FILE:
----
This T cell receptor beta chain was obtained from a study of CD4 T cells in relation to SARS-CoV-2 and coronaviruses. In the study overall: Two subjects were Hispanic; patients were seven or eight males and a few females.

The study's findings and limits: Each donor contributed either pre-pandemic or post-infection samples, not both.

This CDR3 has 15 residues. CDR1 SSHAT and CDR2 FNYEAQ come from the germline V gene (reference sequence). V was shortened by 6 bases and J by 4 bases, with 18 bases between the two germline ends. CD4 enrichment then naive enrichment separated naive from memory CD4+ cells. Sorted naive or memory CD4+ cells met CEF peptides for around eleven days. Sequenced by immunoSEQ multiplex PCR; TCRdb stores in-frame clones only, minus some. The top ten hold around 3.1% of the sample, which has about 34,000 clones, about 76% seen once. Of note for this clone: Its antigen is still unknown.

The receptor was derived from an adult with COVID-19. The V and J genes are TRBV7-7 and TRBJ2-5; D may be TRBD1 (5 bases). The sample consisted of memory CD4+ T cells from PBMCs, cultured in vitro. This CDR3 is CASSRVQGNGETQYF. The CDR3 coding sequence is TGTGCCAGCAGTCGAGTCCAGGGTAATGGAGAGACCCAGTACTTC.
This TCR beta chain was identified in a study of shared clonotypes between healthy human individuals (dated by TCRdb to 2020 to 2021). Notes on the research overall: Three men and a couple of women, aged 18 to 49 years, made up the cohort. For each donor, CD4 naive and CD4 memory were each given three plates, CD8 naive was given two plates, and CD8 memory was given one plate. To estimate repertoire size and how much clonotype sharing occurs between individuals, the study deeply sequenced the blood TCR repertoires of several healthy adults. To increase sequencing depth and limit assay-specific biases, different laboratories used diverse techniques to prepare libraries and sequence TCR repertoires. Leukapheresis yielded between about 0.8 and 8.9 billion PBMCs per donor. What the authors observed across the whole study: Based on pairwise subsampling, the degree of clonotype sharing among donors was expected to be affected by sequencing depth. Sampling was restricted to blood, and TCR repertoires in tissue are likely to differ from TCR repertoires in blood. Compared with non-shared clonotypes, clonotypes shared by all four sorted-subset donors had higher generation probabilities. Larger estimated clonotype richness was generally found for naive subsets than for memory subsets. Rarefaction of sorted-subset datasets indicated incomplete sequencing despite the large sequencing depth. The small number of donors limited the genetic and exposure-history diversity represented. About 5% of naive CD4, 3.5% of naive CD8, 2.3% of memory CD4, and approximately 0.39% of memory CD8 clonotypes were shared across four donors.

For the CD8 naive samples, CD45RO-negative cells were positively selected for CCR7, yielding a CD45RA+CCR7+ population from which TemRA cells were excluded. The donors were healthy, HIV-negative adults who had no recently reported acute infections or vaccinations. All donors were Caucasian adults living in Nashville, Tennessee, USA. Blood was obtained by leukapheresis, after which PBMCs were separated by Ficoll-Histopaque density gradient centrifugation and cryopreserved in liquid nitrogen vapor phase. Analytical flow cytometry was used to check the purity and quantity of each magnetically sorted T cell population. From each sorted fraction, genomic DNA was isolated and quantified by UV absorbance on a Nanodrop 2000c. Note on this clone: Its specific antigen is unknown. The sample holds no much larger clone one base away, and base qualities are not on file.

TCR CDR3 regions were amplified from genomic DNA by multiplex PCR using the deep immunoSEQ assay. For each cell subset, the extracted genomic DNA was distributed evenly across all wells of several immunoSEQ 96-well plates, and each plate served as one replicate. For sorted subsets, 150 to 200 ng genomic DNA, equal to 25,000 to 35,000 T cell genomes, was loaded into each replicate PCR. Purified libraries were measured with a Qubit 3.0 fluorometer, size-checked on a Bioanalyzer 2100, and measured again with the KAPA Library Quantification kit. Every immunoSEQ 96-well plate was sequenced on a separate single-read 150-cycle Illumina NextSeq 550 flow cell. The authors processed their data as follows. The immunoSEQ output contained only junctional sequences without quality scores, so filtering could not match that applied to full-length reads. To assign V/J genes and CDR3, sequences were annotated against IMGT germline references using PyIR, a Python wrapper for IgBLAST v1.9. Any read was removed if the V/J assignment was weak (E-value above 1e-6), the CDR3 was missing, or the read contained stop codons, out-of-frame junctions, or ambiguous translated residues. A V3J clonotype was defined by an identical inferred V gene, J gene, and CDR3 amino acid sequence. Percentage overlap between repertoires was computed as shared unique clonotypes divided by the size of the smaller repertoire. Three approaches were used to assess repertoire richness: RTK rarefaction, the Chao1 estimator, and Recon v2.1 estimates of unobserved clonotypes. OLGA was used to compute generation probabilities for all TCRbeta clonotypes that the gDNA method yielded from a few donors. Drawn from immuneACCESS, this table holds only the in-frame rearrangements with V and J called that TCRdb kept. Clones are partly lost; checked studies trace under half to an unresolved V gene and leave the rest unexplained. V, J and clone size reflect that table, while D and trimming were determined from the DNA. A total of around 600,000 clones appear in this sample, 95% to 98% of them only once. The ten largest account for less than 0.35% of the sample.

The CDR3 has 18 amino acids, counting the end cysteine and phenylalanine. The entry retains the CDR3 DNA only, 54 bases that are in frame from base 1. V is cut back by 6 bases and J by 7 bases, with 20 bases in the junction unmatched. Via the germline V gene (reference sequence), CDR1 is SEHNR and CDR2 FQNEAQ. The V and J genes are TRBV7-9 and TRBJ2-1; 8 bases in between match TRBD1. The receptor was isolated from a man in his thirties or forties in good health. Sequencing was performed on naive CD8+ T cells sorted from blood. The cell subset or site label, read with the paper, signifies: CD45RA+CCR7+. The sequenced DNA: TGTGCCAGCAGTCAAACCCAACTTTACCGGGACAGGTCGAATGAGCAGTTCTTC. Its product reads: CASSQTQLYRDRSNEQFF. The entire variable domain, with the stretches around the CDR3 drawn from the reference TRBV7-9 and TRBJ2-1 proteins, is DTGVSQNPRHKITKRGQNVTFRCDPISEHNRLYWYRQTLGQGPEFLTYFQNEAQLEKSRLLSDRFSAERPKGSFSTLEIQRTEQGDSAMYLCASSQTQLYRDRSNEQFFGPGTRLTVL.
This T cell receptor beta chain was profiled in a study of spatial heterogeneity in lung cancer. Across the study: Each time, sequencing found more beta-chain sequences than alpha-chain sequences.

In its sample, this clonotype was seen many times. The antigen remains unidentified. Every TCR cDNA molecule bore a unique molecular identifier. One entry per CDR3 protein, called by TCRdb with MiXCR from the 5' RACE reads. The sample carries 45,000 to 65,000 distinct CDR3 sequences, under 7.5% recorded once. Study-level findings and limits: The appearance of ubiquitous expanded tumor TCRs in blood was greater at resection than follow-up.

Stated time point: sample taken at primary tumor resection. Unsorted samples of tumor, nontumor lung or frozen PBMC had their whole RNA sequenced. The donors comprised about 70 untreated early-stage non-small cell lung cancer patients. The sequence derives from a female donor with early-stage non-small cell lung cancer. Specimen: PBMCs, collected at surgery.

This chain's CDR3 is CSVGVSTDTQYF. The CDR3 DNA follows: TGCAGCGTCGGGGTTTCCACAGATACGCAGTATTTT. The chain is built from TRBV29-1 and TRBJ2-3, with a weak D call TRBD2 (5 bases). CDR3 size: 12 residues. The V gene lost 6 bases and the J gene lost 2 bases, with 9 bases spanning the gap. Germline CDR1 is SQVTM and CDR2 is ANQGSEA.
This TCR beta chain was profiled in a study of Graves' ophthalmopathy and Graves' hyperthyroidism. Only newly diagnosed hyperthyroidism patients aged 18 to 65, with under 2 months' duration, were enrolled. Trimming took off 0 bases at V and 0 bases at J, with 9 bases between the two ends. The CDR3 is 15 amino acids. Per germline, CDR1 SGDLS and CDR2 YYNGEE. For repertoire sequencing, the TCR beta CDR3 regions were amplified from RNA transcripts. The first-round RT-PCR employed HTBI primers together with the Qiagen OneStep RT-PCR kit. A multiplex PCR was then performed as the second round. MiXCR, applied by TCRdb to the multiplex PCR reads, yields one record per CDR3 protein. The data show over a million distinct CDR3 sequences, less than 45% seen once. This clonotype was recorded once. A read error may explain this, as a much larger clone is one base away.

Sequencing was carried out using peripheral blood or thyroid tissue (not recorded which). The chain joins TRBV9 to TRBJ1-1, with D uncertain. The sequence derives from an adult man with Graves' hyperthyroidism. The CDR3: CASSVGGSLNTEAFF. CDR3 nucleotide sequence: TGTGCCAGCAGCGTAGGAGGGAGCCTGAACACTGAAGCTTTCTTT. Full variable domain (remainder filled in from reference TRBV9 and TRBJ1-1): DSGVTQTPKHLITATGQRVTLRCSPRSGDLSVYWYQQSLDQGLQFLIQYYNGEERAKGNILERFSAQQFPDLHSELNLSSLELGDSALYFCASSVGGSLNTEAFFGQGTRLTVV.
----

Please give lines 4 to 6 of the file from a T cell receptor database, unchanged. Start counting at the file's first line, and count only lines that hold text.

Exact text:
The receptor was derived from an adult with COVID-19. The V and J genes are TRBV7-7 and TRBJ2-5; D may be TRBD1 (5 bases). The sample consisted of memory CD4+ T cells from PBMCs, cultured in vitro. This CDR3 is CASSRVQGNGETQYF. The CDR3 coding sequence is TGTGCCAGCAGTCGAGTCCAGGGTAATGGAGAGACCCAGTACTTC.
This TCR beta chain was identified in a study of shared clonotypes between healthy human individuals (dated by TCRdb to 2020 to 2021). Notes on the research overall: Three men and a couple of women, aged 18 to 49 years, made up the cohort. For each donor, CD4 naive and CD4 memory were each given three plates, CD8 naive was given two plates, and CD8 memory was given one plate. To estimate repertoire size and how much clonotype sharing occurs between individuals, the study deeply sequenced the blood TCR repertoires of several healthy adults. To increase sequencing depth and limit assay-specific biases, different laboratories used diverse techniques to prepare libraries and sequence TCR repertoires. Leukapheresis yielded between about 0.8 and 8.9 billion PBMCs per donor. What the authors observed across the whole study: Based on pairwise subsampling, the degree of clonotype sharing among donors was expected to be affected by sequencing depth. Sampling was restricted to blood, and TCR repertoires in tissue are likely to differ from TCR repertoires in blood. Compared with non-shared clonotypes, clonotypes shared by all four sorted-subset donors had higher generation probabilities. Larger estimated clonotype richness was generally found for naive subsets than for memory subsets. Rarefaction of sorted-subset datasets indicated incomplete sequencing despite the large sequencing depth. The small number of donors limited the genetic and exposure-history diversity represented. About 5% of naive CD4, 3.5% of naive CD8, 2.3% of memory CD4, and approximately 0.39% of memory CD8 clonotypes were shared across four donors.

For the CD8 naive samples, CD45RO-negative cells were positively selected for CCR7, yielding a CD45RA+CCR7+ population from which TemRA cells were excluded. The donors were healthy, HIV-negative adults who had no recently reported acute infections or vaccinations. All donors were Caucasian adults living in Nashville, Tennessee, USA. Blood was obtained by leukapheresis, after which PBMCs were separated by Ficoll-Histopaque density gradient centrifugation and cryopreserved in liquid nitrogen vapor phase. Analytical flow cytometry was used to check the purity and quantity of each magnetically sorted T cell population. From each sorted fraction, genomic DNA was isolated and quantified by UV absorbance on a Nanodrop 2000c. Note on this clone: Its specific antigen is unknown. The sample holds no much larger clone one base away, and base qualities are not on file.